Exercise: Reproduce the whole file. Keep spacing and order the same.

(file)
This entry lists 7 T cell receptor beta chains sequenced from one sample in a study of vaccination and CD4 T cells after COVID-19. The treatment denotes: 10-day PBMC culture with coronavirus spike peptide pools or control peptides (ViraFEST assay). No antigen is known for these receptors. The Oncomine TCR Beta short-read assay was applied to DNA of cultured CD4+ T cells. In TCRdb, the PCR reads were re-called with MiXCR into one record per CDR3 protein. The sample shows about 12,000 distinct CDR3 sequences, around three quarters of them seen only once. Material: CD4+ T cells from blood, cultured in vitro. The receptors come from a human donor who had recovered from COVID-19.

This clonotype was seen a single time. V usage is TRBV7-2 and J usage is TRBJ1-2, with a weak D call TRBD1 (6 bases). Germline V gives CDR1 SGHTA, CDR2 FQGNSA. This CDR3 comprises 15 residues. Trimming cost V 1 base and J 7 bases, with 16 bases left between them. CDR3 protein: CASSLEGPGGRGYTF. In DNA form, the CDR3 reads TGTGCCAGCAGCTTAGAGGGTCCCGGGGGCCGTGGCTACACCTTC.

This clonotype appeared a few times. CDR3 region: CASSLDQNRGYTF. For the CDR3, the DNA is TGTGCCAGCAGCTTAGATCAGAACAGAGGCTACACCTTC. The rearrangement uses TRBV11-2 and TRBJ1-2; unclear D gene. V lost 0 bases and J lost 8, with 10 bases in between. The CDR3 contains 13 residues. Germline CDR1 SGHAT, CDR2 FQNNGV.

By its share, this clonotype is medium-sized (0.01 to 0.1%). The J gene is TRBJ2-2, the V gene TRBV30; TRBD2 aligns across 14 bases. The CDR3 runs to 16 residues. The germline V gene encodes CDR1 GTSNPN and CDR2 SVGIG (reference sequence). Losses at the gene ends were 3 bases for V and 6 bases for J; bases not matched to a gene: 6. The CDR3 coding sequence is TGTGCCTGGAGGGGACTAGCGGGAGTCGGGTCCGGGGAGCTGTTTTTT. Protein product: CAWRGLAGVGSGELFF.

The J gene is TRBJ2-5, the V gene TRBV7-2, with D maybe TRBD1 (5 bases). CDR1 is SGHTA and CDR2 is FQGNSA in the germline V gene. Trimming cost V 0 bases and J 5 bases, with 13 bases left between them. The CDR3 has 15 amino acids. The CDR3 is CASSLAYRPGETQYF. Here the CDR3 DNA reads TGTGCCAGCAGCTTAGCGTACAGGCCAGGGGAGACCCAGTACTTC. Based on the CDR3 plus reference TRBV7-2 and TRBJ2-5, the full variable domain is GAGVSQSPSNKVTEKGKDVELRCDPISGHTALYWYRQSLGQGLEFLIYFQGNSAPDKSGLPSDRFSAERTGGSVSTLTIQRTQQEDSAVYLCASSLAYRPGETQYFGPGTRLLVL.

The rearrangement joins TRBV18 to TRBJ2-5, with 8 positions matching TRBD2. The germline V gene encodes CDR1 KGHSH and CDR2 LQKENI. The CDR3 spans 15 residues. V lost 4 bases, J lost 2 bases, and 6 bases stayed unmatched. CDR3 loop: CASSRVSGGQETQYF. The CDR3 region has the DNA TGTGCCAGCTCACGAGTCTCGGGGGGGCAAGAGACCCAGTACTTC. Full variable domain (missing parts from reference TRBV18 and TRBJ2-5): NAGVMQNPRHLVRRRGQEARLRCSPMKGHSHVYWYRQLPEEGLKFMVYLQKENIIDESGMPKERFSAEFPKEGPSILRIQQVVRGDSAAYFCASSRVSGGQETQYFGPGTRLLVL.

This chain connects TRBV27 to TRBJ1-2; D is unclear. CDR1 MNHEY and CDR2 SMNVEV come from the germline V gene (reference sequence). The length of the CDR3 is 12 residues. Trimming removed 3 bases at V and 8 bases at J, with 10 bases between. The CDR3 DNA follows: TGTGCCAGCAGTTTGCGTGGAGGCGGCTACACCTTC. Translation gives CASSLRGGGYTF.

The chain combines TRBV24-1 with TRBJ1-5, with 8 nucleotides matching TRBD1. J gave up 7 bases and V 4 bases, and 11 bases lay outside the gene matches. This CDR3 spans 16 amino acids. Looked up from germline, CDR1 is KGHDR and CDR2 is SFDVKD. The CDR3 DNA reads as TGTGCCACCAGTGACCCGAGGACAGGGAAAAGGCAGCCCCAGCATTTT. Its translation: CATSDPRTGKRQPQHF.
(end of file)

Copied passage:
This entry lists 7 T cell receptor beta chains sequenced from one sample in a study of vaccination and CD4 T cells after COVID-19. The treatment denotes: 10-day PBMC culture with coronavirus spike peptide pools or control peptides (ViraFEST assay). No antigen is known for these receptors. The Oncomine TCR Beta short-read assay was applied to DNA of cultured CD4+ T cells. In TCRdb, the PCR reads were re-called with MiXCR into one record per CDR3 protein. The sample shows about 12,000 distinct CDR3 sequences, around three quarters of them seen only once. Material: CD4+ T cells from blood, cultured in vitro. The receptors come from a human donor who had recovered from COVID-19.

This clonotype was seen a single time. V usage is TRBV7-2 and J usage is TRBJ1-2, with a weak D call TRBD1 (6 bases). Germline V gives CDR1 SGHTA, CDR2 FQGNSA. This CDR3 comprises 15 residues. Trimming cost V 1 base and J 7 bases, with 16 bases left between them. CDR3 protein: CASSLEGPGGRGYTF. In DNA form, the CDR3 reads TGTGCCAGCAGCTTAGAGGGTCCCGGGGGCCGTGGCTACACCTTC.

This clonotype appeared a few times. CDR3 region: CASSLDQNRGYTF. For the CDR3, the DNA is TGTGCCAGCAGCTTAGATCAGAACAGAGGCTACACCTTC. The rearrangement uses TRBV11-2 and TRBJ1-2; unclear D gene. V lost 0 bases and J lost 8, with 10 bases in between. The CDR3 contains 13 residues. Germline CDR1 SGHAT, CDR2 FQNNGV.

By its share, this clonotype is medium-sized (0.01 to 0.1%). The J gene is TRBJ2-2, the V gene TRBV30; TRBD2 aligns across 14 bases. The CDR3 runs to 16 residues. The germline V gene encodes CDR1 GTSNPN and CDR2 SVGIG (reference sequence). Losses at the gene ends were 3 bases for V and 6 bases for J; bases not matched to a gene: 6. The CDR3 coding sequence is TGTGCCTGGAGGGGACTAGCGGGAGTCGGGTCCGGGGAGCTGTTTTTT. Protein product: CAWRGLAGVGSGELFF.

The J gene is TRBJ2-5, the V gene TRBV7-2, with D maybe TRBD1 (5 bases). CDR1 is SGHTA and CDR2 is FQGNSA in the germline V gene. Trimming cost V 0 bases and J 5 bases, with 13 bases left between them. The CDR3 has 15 amino acids. The CDR3 is CASSLAYRPGETQYF. Here the CDR3 DNA reads TGTGCCAGCAGCTTAGCGTACAGGCCAGGGGAGACCCAGTACTTC. Based on the CDR3 plus reference TRBV7-2 and TRBJ2-5, the full variable domain is GAGVSQSPSNKVTEKGKDVELRCDPISGHTALYWYRQSLGQGLEFLIYFQGNSAPDKSGLPSDRFSAERTGGSVSTLTIQRTQQEDSAVYLCASSLAYRPGETQYFGPGTRLLVL.

The rearrangement joins TRBV18 to TRBJ2-5, with 8 positions matching TRBD2. The germline V gene encodes CDR1 KGHSH and CDR2 LQKENI. The CDR3 spans 15 residues. V lost 4 bases, J lost 2 bases, and 6 bases stayed unmatched. CDR3 loop: CASSRVSGGQETQYF. The CDR3 region has the DNA TGTGCCAGCTCACGAGTCTCGGGGGGGCAAGAGACCCAGTACTTC. Full variable domain (missing parts from reference TRBV18 and TRBJ2-5): NAGVMQNPRHLVRRRGQEARLRCSPMKGHSHVYWYRQLPEEGLKFMVYLQKENIIDESGMPKERFSAEFPKEGPSILRIQQVVRGDSAAYFCASSRVSGGQETQYFGPGTRLLVL.

This chain connects TRBV27 to TRBJ1-2; D is unclear. CDR1 MNHEY and CDR2 SMNVEV come from the germline V gene (reference sequence). The length of the CDR3 is 12 residues. Trimming removed 3 bases at V and 8 bases at J, with 10 bases between. The CDR3 DNA follows: TGTGCCAGCAGTTTGCGTGGAGGCGGCTACACCTTC. Translation gives CASSLRGGGYTF.

The chain combines TRBV24-1 with TRBJ1-5, with 8 nucleotides matching TRBD1. J gave up 7 bases and V 4 bases, and 11 bases lay outside the gene matches. This CDR3 spans 16 amino acids. Looked up from germline, CDR1 is KGHDR and CDR2 is SFDVKD. The CDR3 DNA reads as TGTGCCACCAGTGACCCGAGGACAGGGAAAAGGCAGCCCCAGCATTTT. Its translation: CATSDPRTGKRQPQHF.